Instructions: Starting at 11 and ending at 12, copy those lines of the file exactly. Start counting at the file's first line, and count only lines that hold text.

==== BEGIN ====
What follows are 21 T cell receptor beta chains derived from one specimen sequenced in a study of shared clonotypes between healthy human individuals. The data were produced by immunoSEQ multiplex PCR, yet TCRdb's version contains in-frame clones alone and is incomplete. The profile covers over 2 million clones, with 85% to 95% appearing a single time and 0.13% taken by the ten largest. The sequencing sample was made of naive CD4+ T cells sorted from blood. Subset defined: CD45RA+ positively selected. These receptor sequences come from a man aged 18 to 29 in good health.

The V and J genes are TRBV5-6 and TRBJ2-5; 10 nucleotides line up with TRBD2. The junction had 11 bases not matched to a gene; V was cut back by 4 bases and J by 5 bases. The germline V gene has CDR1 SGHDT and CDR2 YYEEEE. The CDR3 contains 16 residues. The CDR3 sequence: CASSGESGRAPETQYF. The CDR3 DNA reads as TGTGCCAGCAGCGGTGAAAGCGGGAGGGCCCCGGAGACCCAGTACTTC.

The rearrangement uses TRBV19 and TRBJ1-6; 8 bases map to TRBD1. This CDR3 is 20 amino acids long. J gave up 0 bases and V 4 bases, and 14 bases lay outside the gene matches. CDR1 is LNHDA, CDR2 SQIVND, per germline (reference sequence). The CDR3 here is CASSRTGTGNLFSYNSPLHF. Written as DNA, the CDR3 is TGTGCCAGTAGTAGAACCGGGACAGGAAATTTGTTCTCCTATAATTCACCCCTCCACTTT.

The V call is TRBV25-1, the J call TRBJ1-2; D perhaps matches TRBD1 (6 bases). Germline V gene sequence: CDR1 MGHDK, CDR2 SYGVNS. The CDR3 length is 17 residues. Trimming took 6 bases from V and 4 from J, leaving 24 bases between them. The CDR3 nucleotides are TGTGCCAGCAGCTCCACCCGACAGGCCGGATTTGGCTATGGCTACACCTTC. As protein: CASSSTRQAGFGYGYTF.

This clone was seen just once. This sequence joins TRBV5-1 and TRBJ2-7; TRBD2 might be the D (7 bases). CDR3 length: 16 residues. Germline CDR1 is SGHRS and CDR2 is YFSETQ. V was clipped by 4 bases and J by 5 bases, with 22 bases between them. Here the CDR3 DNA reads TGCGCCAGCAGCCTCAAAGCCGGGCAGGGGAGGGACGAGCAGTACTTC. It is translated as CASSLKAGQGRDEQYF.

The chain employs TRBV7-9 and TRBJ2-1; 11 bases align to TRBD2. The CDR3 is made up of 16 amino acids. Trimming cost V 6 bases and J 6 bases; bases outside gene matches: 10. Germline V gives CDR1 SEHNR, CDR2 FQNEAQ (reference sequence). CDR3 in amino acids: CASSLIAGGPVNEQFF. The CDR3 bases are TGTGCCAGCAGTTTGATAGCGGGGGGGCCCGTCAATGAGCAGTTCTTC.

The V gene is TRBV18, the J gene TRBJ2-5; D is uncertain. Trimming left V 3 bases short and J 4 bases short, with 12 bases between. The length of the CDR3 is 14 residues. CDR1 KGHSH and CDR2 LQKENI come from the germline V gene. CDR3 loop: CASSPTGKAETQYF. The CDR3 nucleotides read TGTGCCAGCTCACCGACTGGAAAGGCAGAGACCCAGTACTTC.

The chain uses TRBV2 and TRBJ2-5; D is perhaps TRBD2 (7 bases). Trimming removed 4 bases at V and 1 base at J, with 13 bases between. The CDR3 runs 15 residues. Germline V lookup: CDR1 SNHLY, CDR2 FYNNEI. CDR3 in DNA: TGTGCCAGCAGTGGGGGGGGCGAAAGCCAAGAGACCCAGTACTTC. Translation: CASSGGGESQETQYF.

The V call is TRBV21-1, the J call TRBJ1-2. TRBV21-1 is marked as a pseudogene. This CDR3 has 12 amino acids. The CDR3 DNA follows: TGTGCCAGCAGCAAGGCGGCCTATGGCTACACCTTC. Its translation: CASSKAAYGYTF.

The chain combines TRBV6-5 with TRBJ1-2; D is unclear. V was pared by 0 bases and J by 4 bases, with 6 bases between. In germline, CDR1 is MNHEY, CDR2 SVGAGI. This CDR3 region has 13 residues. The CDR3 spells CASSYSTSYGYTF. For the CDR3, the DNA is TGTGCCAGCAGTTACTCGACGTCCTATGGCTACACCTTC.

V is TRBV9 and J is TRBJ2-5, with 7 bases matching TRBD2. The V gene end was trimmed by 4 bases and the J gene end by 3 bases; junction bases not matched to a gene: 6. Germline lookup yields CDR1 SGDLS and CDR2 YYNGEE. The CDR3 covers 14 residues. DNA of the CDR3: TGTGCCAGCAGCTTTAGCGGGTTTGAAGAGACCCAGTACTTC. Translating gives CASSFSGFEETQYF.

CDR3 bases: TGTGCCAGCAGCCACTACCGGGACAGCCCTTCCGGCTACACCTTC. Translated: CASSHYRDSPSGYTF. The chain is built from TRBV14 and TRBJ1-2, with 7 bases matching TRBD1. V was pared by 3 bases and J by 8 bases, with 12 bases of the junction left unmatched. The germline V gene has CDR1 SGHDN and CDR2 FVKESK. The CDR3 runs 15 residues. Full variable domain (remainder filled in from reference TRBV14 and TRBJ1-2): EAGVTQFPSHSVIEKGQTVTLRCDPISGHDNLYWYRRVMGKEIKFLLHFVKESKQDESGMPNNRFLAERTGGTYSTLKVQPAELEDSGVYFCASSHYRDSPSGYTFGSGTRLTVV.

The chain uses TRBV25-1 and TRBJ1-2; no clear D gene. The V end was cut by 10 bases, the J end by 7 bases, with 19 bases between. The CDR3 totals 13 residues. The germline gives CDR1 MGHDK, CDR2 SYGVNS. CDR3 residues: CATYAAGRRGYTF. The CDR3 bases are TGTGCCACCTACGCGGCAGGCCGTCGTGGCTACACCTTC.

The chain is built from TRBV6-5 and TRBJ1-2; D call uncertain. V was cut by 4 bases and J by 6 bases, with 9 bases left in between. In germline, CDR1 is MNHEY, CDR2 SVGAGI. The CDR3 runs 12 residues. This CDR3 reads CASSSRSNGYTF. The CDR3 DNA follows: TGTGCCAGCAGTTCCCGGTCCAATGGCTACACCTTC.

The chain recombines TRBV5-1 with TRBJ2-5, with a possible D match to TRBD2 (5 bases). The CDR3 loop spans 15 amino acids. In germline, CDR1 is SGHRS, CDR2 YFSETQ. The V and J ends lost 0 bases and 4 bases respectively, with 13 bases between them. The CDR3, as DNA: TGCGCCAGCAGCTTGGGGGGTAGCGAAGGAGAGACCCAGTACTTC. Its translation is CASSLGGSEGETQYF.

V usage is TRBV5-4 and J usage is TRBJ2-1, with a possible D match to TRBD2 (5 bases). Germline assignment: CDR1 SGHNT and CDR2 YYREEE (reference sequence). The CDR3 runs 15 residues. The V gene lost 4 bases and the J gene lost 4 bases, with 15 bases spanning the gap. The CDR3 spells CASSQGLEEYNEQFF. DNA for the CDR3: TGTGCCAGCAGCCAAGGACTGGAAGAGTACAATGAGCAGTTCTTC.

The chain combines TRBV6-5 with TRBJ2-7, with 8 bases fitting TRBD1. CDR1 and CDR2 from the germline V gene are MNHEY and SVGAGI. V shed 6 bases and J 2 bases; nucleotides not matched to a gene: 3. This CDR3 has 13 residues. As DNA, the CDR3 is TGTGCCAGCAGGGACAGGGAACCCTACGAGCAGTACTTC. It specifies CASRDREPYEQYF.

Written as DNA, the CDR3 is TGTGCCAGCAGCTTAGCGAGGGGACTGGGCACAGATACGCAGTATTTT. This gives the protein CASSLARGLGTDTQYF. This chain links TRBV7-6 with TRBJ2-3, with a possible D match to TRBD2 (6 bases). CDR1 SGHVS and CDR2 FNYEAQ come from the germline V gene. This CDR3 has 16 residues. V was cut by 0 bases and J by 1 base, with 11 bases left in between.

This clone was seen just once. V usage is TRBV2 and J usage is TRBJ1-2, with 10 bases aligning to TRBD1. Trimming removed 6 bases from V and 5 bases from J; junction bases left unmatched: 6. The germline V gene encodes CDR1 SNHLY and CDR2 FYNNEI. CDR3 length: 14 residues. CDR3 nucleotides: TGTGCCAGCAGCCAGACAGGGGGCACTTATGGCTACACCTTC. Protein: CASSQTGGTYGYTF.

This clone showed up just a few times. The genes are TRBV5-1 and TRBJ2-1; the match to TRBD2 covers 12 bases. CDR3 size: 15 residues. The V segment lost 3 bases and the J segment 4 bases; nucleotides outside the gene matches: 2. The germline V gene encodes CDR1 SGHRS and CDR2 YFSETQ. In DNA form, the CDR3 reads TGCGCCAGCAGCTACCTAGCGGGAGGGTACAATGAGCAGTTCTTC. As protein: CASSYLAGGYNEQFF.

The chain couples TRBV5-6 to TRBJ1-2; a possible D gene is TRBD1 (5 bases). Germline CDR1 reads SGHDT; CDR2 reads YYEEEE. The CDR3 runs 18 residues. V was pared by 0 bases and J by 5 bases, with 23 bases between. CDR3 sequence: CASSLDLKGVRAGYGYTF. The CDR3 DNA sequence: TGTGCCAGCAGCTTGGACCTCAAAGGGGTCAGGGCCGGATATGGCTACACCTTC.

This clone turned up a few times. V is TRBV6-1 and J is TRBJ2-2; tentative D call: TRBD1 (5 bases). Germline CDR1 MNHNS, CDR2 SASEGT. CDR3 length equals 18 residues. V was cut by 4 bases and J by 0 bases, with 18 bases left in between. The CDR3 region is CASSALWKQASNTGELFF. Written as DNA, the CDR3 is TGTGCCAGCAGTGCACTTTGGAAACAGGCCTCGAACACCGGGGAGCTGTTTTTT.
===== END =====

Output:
V is TRBV9 and J is TRBJ2-5, with 7 bases matching TRBD2. The V gene end was trimmed by 4 bases and the J gene end by 3 bases; junction bases not matched to a gene: 6. Germline lookup yields CDR1 SGDLS and CDR2 YYNGEE. The CDR3 covers 14 residues. DNA of the CDR3: TGTGCCAGCAGCTTTAGCGGGTTTGAAGAGACCCAGTACTTC. Translating gives CASSFSGFEETQYF.

CDR3 bases: TGTGCCAGCAGCCACTACCGGGACAGCCCTTCCGGCTACACCTTC. Translated: CASSHYRDSPSGYTF. The chain is built from TRBV14 and TRBJ1-2, with 7 bases matching TRBD1. V was pared by 3 bases and J by 8 bases, with 12 bases of the junction left unmatched. The germline V gene has CDR1 SGHDN and CDR2 FVKESK. The CDR3 runs 15 residues. Full variable domain (remainder filled in from reference TRBV14 and TRBJ1-2): EAGVTQFPSHSVIEKGQTVTLRCDPISGHDNLYWYRRVMGKEIKFLLHFVKESKQDESGMPNNRFLAERTGGTYSTLKVQPAELEDSGVYFCASSHYRDSPSGYTFGSGTRLTVV.